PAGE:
Lifetime value, or LTV, is another concept a business should keep in mind when conducting PPC. The LTV is a calculation in which a consumer’s continued and ongoing purchases are accounted for. A lot of the time, a customer will experiment with smaller orders or less serious commitments, if their experience is good, they will most likely do business again. Knowing what a customer’s business is worth in the long run is another important factor when determining ROI.
But Wait, There’s More! Remarketing!
If returning customers are so important, then a business will want to have a strategy that helps to encourage their return. This is what we call remarketing, and the second mistake we would like to highlight is the fact that most of the time an account’s remarketing strategy is set up poorly, or there is none to begin with.
Remarketing focuses on creating ads that will bring back both non-converting and converting individuals. These ads are all about bringing people back to your website. The surprising thing, like in conversions, is that websites often do not have efficient tracking set up. Moreover, without proper tracking, remarketing becomes a guessing game when it should be a focused and data oriented strategy.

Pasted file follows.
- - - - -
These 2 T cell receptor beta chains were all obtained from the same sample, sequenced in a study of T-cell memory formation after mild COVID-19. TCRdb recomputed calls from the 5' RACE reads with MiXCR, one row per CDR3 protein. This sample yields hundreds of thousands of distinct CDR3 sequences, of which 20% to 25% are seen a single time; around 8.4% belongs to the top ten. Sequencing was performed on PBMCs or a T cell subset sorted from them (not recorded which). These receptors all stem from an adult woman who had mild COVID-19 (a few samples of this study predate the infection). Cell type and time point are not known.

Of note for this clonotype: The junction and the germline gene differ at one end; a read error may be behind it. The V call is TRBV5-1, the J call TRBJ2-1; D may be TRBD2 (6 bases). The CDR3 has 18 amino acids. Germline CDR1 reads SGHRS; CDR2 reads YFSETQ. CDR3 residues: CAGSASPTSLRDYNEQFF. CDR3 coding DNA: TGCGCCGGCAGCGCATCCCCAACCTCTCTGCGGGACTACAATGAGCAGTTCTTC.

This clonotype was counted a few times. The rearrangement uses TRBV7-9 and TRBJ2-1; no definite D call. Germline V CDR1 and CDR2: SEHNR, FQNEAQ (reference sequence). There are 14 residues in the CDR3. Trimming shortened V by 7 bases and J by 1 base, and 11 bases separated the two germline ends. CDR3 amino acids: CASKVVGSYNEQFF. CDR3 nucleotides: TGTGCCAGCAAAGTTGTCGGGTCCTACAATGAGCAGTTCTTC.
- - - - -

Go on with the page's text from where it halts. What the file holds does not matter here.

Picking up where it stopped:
Remarketing relies on audience lists. These lists are used to track unique visitors on a webpage, determine where they went on the webpage, and retain this information so that ads can be targeted or not targeted at them.
If there are any concerns with remarketing or lack thereof, a good first step is checking your audience lists. Go into AdWords, select the account you want to view, look at the shared library on the left and then go into audiences in the same left panel.
- Check if there are lists for excluding converting visitors from seeing your ads
- Check if the lists are targeting different sections of your site
- Check if the lists are targeting visitors who have converted for up selling and cross selling your products or services